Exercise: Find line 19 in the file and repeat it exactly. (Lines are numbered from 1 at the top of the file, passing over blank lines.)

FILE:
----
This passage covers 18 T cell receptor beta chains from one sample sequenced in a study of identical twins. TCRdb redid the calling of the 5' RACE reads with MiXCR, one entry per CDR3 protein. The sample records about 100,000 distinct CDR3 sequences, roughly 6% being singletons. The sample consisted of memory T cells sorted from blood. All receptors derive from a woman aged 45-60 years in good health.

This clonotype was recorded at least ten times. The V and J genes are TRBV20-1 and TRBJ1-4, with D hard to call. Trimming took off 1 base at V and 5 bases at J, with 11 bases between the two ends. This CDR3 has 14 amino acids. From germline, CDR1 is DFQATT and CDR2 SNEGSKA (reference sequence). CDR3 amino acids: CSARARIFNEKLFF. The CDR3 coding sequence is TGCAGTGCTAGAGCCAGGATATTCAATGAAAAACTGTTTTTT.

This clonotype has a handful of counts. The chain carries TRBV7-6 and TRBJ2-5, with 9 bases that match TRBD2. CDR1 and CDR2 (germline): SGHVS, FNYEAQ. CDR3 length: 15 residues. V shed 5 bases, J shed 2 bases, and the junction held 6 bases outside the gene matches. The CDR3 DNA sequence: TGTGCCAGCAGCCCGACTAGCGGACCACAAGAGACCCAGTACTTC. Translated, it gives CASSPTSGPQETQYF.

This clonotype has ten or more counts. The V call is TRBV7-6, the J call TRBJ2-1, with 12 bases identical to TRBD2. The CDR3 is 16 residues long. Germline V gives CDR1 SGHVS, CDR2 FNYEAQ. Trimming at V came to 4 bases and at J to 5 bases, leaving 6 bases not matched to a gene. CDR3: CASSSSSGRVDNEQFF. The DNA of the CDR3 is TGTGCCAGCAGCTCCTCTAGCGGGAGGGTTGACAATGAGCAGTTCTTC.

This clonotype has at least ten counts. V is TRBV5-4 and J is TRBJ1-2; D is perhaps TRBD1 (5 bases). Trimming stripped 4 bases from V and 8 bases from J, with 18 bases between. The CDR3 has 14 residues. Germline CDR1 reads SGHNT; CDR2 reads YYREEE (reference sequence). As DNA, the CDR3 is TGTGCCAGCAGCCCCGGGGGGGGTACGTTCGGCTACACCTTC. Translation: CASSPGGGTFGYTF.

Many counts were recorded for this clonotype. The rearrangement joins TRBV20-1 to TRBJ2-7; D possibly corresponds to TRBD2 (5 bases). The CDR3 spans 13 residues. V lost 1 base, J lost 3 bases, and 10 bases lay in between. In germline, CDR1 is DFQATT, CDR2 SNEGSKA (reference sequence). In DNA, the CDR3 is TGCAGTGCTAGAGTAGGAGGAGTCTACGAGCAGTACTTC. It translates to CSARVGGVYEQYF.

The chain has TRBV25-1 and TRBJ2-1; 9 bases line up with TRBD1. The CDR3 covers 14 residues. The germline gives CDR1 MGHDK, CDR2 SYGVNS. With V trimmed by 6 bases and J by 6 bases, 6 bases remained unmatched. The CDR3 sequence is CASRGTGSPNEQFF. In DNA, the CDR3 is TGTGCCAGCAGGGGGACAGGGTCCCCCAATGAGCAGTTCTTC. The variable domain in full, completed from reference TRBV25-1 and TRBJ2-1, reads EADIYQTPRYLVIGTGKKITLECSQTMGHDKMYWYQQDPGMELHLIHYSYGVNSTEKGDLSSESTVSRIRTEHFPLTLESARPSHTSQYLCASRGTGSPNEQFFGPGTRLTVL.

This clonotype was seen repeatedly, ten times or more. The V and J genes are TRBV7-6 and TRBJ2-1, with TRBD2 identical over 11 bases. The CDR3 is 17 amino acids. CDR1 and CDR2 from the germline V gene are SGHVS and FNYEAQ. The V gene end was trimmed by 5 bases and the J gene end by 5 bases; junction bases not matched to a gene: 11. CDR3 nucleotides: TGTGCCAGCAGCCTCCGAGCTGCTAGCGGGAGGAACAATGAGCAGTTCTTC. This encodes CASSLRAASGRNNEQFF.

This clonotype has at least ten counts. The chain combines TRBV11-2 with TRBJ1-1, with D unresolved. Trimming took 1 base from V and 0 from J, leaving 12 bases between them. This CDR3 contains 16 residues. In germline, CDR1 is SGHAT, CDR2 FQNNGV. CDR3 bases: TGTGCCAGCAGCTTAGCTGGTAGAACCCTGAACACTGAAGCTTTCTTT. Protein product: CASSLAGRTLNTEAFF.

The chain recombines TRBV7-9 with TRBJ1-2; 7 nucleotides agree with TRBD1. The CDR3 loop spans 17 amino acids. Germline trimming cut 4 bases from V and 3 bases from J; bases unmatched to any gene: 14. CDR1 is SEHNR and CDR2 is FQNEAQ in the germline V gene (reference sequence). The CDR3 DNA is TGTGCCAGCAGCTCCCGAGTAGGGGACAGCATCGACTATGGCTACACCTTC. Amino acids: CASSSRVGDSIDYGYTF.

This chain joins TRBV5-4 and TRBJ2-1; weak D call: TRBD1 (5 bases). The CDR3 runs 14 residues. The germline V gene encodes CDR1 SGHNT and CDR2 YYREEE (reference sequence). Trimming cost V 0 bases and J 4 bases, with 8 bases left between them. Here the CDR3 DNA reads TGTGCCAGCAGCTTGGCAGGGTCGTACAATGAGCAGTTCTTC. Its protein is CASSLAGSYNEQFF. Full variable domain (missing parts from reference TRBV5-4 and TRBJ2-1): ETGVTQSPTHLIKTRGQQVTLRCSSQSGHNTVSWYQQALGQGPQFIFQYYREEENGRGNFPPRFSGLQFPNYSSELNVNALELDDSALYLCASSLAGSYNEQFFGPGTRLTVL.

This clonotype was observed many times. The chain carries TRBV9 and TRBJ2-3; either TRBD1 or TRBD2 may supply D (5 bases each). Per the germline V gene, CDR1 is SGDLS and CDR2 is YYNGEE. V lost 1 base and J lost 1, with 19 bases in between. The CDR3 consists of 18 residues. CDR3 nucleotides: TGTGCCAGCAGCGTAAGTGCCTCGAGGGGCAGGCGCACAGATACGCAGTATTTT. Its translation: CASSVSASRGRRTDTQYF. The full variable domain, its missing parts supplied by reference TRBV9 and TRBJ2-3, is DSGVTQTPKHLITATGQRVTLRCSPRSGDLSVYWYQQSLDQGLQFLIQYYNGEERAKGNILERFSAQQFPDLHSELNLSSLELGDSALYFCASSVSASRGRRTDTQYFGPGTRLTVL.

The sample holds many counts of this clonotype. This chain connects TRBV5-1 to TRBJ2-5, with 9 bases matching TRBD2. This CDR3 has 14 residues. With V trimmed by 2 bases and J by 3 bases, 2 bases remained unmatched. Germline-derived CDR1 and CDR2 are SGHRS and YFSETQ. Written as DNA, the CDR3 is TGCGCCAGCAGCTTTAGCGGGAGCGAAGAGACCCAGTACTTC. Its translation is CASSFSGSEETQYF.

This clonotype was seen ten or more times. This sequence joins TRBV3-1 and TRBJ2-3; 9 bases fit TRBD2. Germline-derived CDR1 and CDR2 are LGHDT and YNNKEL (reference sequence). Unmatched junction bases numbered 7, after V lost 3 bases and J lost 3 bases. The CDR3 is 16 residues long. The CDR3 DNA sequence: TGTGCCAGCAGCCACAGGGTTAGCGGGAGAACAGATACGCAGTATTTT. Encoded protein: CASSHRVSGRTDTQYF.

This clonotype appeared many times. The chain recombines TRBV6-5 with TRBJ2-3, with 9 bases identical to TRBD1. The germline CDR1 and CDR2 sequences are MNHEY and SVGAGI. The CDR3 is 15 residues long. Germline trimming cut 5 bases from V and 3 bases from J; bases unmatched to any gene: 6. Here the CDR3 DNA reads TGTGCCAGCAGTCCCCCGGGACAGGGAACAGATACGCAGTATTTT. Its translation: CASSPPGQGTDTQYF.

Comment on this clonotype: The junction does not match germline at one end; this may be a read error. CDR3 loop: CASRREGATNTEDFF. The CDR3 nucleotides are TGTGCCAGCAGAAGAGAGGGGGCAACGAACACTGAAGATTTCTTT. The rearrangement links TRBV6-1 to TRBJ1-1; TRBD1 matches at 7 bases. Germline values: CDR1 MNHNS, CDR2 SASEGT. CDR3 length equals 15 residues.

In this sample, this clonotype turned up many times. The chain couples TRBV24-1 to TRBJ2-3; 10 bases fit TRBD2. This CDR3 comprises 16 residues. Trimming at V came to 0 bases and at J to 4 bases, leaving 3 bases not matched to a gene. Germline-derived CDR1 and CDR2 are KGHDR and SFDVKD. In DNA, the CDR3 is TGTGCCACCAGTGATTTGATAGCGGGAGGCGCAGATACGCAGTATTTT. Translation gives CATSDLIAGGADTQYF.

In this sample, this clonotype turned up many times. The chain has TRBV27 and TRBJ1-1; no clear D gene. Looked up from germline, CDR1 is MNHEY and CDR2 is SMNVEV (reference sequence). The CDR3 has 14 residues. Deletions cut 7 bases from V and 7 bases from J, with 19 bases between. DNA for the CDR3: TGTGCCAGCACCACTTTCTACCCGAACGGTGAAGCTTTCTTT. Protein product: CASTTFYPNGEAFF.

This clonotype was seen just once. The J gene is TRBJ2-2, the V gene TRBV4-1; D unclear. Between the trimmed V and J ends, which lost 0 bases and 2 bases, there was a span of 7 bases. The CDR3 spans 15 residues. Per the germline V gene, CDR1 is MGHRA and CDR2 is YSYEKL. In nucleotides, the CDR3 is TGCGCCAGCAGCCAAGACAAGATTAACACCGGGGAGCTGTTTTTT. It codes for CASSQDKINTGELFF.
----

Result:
This clonotype was seen just once. The J gene is TRBJ2-2, the V gene TRBV4-1; D unclear. Between the trimmed V and J ends, which lost 0 bases and 2 bases, there was a span of 7 bases. The CDR3 spans 15 residues. Per the germline V gene, CDR1 is MGHRA and CDR2 is YSYEKL. In nucleotides, the CDR3 is TGCGCCAGCAGCCAAGACAAGATTAACACCGGGGAGCTGTTTTTT. It codes for CASSQDKINTGELFF.